GeeCON Prague 2014*
The moose likes Jobs Discussion and the fly likes How seriously is SCJP considered by companies in absence of professional Java exp ? Big Moose Saloon
  Search | Java FAQ | Recent Topics | Flagged Topics | Hot Topics | Zero Replies
Register / Login


JavaRanch » Java Forums » Careers » Jobs Discussion
Bookmark "How seriously is SCJP considered by companies in absence of professional Java exp ?" Watch "How seriously is SCJP considered by companies in absence of professional Java exp ?" New topic
Author

How seriously is SCJP considered by companies in absence of professional Java exp ?

Aditi
Greenhorn

Joined: May 15, 2000
Posts: 4
Hi !
I have seen some comments regarding how the certification is considered equivalent to 1 year worth of experience. Is it true that employers look at the certification really seriously esp. if you don't have any professional Java experience. I would be esp. interested in hearing from people who have successfully made the transition from a non-Java programmer to a Java development position.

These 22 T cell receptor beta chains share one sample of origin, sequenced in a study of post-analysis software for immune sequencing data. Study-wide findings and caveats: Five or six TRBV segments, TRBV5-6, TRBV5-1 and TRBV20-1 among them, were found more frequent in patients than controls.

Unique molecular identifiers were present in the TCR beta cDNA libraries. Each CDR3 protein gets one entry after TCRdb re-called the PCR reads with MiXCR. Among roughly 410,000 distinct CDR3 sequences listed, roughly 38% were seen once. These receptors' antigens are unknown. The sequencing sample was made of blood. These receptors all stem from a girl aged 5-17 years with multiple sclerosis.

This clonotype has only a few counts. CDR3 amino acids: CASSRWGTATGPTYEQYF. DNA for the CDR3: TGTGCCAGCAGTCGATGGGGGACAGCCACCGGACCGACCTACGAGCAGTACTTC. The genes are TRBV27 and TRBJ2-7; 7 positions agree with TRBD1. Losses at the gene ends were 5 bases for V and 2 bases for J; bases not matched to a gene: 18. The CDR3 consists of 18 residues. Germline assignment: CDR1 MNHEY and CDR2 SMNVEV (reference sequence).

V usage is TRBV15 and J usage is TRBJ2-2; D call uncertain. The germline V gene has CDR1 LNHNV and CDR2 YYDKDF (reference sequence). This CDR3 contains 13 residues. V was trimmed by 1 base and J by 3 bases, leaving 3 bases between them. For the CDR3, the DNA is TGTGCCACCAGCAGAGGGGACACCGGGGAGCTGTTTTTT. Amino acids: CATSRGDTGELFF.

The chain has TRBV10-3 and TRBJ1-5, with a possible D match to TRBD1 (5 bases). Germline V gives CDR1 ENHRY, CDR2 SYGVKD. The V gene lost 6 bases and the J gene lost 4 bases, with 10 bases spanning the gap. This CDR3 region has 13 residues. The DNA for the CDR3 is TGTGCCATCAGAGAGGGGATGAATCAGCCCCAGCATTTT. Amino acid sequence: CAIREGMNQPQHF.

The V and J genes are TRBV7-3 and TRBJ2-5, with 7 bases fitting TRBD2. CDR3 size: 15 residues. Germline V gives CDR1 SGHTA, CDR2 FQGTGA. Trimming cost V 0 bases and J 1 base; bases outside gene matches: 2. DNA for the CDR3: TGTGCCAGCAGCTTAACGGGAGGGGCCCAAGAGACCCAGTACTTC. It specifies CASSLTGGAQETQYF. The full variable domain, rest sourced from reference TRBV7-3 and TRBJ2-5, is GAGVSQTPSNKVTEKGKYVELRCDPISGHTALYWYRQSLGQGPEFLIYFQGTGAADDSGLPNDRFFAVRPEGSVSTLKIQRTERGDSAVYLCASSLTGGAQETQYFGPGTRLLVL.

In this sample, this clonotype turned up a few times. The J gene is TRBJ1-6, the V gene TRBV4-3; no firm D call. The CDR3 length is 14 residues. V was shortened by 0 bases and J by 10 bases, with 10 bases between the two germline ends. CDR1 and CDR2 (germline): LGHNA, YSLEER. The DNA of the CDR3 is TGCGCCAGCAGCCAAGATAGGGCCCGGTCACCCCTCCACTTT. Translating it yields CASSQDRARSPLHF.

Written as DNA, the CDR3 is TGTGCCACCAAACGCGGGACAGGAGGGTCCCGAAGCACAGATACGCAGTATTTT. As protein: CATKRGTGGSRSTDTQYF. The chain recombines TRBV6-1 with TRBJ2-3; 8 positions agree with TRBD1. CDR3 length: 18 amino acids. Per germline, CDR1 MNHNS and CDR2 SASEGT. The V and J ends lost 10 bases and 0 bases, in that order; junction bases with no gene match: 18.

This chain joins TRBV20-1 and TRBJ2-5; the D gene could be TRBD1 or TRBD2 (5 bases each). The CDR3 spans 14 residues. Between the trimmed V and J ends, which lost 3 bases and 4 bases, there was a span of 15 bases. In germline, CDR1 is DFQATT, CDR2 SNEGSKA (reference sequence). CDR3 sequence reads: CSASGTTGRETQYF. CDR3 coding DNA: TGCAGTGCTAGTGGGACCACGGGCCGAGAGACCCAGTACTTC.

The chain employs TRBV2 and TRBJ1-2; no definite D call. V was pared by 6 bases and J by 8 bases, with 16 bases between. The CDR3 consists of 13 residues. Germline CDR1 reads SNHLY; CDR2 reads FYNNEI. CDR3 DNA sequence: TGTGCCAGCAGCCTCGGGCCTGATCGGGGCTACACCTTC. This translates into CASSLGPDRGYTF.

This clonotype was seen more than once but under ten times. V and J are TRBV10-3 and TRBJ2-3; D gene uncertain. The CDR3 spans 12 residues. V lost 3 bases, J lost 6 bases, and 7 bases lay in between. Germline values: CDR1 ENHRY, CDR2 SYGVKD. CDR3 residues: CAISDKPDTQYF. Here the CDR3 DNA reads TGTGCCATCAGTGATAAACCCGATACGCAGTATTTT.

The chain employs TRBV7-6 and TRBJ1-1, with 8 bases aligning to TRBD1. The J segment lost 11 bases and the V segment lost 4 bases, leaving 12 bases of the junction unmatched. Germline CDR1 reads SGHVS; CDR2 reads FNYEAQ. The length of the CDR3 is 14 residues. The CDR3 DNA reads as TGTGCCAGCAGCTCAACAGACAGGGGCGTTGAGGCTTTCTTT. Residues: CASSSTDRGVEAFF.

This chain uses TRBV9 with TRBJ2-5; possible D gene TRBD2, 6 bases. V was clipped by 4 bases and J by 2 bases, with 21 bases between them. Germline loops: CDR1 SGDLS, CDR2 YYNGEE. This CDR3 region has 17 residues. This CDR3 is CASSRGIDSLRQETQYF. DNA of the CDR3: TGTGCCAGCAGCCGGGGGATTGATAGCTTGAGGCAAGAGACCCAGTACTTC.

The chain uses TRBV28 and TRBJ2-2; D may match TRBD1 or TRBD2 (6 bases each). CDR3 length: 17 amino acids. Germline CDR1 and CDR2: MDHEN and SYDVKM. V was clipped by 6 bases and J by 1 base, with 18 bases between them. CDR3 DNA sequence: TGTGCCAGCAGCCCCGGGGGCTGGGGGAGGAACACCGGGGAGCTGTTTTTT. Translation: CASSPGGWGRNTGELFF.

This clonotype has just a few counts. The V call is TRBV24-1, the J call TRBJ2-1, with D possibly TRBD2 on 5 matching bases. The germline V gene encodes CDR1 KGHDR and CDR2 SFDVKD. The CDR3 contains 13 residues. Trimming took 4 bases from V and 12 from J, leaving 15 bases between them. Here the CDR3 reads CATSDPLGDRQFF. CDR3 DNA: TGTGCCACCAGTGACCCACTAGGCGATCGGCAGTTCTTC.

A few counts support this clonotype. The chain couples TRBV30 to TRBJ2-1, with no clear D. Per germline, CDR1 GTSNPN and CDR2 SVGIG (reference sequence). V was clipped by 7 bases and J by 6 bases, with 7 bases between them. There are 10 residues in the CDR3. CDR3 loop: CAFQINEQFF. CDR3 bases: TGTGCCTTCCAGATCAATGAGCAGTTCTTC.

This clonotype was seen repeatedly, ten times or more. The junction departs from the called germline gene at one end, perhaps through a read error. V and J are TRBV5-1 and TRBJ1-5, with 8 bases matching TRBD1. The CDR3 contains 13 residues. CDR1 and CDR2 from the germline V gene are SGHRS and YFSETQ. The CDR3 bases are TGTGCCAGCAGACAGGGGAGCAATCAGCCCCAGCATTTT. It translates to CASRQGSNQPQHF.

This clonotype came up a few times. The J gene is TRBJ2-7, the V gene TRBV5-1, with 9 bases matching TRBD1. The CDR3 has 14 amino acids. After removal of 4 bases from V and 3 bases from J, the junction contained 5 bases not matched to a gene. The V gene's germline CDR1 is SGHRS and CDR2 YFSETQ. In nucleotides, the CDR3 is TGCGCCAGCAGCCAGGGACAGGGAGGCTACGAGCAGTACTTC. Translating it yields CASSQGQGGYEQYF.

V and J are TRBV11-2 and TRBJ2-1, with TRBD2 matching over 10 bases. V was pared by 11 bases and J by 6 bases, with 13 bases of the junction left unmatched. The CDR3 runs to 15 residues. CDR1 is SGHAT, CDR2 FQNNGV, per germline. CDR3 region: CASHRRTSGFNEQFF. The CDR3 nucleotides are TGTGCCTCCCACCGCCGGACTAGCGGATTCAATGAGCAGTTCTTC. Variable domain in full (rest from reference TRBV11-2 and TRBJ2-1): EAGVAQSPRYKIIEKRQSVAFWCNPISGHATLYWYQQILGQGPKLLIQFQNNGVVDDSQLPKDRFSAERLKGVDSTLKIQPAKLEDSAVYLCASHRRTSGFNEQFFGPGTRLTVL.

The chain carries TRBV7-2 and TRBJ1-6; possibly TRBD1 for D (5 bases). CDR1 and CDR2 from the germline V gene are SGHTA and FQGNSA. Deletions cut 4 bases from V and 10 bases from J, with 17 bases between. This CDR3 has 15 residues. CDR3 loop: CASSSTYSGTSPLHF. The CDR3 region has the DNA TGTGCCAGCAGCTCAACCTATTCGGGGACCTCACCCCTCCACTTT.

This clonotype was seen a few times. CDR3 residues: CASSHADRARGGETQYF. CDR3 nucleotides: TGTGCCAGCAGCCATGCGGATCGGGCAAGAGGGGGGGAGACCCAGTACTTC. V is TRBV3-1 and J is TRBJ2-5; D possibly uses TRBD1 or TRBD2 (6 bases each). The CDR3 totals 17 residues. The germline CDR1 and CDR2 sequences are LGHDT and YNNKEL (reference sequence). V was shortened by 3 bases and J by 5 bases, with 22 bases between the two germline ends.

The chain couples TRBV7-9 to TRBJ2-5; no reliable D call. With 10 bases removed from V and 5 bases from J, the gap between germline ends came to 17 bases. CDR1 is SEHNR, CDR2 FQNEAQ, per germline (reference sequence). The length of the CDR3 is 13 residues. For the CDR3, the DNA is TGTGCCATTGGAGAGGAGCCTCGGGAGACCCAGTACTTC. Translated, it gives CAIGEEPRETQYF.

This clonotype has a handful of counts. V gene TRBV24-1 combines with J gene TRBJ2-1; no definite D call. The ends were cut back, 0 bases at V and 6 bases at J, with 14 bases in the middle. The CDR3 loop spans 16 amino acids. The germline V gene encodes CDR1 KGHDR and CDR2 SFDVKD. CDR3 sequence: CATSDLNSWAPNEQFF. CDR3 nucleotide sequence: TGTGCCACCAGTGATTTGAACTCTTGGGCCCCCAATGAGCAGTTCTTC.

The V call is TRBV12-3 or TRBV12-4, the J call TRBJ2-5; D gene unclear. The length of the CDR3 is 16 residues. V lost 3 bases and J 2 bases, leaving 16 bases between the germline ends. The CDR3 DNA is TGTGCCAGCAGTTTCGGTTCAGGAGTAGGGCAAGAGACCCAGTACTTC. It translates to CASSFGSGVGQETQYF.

Thanks !
Aditi
paul wheaton
Trailboss

Joined: Dec 14, 1998
Posts: 20586
    ∞

I do a lot of tech interviews (currently about two per week). I know that I give a great deal of weight to certification to the manager. In fact, I equate certification to be worth more than a year of experience although my impression is that most employers equate it to a year.


permaculture Wood Burning Stoves 2.0 - 4-DVD set
Tony Alicea
Desperado
Sheriff

Joined: Jan 30, 2000
Posts: 3222
    
    5
Well, In 6 days of looking for work as a Java programmer without professional experience, I got two solid interviews, one offer and another one most likely coming on Monday.
The luck lies in the tech mgr at least looking at your work on the Web (it helps to have a few applets and applications freely available on the Web in the absence of professional experience). Also, certification counts a lot, according to the people I talked. Well, when I say that it counts a lot is that it can get you IN THE DOOR where with no Java experience, no certification, no programs on the Web, nothing is left that shows you know anything, really!